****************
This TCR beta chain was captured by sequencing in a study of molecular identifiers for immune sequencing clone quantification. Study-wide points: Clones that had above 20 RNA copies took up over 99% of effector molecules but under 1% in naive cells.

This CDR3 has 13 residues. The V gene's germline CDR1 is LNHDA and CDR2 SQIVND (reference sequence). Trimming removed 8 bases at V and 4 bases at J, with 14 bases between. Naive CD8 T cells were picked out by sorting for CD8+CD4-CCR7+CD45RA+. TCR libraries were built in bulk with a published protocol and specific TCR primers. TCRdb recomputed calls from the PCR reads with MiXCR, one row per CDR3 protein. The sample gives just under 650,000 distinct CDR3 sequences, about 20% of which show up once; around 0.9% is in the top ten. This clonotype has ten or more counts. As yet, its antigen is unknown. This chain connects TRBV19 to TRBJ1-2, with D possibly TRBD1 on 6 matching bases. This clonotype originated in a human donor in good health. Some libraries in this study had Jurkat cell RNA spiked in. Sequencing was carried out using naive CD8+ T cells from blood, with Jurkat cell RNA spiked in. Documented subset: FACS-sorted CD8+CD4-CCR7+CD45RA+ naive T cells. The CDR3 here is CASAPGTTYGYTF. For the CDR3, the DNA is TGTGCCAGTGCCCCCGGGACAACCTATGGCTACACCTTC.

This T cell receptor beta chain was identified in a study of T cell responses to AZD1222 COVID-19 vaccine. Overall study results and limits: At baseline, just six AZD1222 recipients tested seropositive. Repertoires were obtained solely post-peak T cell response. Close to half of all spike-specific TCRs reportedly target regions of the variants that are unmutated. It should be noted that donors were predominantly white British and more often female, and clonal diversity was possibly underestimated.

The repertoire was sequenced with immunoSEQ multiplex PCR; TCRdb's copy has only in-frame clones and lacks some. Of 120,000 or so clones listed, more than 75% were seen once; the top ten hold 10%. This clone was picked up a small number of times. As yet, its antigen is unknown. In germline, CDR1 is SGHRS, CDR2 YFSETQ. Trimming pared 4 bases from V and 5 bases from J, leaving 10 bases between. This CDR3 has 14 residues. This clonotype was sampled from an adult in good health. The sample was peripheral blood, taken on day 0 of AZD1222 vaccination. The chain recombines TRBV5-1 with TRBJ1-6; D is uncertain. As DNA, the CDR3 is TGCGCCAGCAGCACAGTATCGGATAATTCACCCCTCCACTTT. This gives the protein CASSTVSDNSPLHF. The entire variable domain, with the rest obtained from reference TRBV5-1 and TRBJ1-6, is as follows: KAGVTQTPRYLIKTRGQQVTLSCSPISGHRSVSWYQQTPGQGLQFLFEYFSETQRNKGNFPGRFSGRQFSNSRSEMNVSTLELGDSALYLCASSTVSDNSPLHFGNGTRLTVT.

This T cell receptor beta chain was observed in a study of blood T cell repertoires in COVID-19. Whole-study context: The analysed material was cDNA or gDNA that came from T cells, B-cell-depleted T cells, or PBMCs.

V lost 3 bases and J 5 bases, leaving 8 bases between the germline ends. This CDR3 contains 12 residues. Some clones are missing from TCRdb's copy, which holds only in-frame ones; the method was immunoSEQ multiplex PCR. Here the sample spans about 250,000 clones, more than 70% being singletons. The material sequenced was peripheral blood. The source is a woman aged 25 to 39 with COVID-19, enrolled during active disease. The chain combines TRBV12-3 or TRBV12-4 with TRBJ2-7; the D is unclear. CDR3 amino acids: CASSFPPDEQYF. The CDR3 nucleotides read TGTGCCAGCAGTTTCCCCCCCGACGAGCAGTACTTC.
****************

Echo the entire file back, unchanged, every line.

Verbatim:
This TCR beta chain was captured by sequencing in a study of molecular identifiers for immune sequencing clone quantification. Study-wide points: Clones that had above 20 RNA copies took up over 99% of effector molecules but under 1% in naive cells.

This CDR3 has 13 residues. The V gene's germline CDR1 is LNHDA and CDR2 SQIVND (reference sequence). Trimming removed 8 bases at V and 4 bases at J, with 14 bases between. Naive CD8 T cells were picked out by sorting for CD8+CD4-CCR7+CD45RA+. TCR libraries were built in bulk with a published protocol and specific TCR primers. TCRdb recomputed calls from the PCR reads with MiXCR, one row per CDR3 protein. The sample gives just under 650,000 distinct CDR3 sequences, about 20% of which show up once; around 0.9% is in the top ten. This clonotype has ten or more counts. As yet, its antigen is unknown. This chain connects TRBV19 to TRBJ1-2, with D possibly TRBD1 on 6 matching bases. This clonotype originated in a human donor in good health. Some libraries in this study had Jurkat cell RNA spiked in. Sequencing was carried out using naive CD8+ T cells from blood, with Jurkat cell RNA spiked in. Documented subset: FACS-sorted CD8+CD4-CCR7+CD45RA+ naive T cells. The CDR3 here is CASAPGTTYGYTF. For the CDR3, the DNA is TGTGCCAGTGCCCCCGGGACAACCTATGGCTACACCTTC.

This T cell receptor beta chain was identified in a study of T cell responses to AZD1222 COVID-19 vaccine. Overall study results and limits: At baseline, just six AZD1222 recipients tested seropositive. Repertoires were obtained solely post-peak T cell response. Close to half of all spike-specific TCRs reportedly target regions of the variants that are unmutated. It should be noted that donors were predominantly white British and more often female, and clonal diversity was possibly underestimated.

The repertoire was sequenced with immunoSEQ multiplex PCR; TCRdb's copy has only in-frame clones and lacks some. Of 120,000 or so clones listed, more than 75% were seen once; the top ten hold 10%. This clone was picked up a small number of times. As yet, its antigen is unknown. In germline, CDR1 is SGHRS, CDR2 YFSETQ. Trimming pared 4 bases from V and 5 bases from J, leaving 10 bases between. This CDR3 has 14 residues. This clonotype was sampled from an adult in good health. The sample was peripheral blood, taken on day 0 of AZD1222 vaccination. The chain recombines TRBV5-1 with TRBJ1-6; D is uncertain. As DNA, the CDR3 is TGCGCCAGCAGCACAGTATCGGATAATTCACCCCTCCACTTT. This gives the protein CASSTVSDNSPLHF. The entire variable domain, with the rest obtained from reference TRBV5-1 and TRBJ1-6, is as follows: KAGVTQTPRYLIKTRGQQVTLSCSPISGHRSVSWYQQTPGQGLQFLFEYFSETQRNKGNFPGRFSGRQFSNSRSEMNVSTLELGDSALYLCASSTVSDNSPLHFGNGTRLTVT.

This T cell receptor beta chain was observed in a study of blood T cell repertoires in COVID-19. Whole-study context: The analysed material was cDNA or gDNA that came from T cells, B-cell-depleted T cells, or PBMCs.

V lost 3 bases and J 5 bases, leaving 8 bases between the germline ends. This CDR3 contains 12 residues. Some clones are missing from TCRdb's copy, which holds only in-frame ones; the method was immunoSEQ multiplex PCR. Here the sample spans about 250,000 clones, more than 70% being singletons. The material sequenced was peripheral blood. The source is a woman aged 25 to 39 with COVID-19, enrolled during active disease. The chain combines TRBV12-3 or TRBV12-4 with TRBJ2-7; the D is unclear. CDR3 amino acids: CASSFPPDEQYF. The CDR3 nucleotides read TGTGCCAGCAGTTTCCCCCCCGACGAGCAGTACTTC.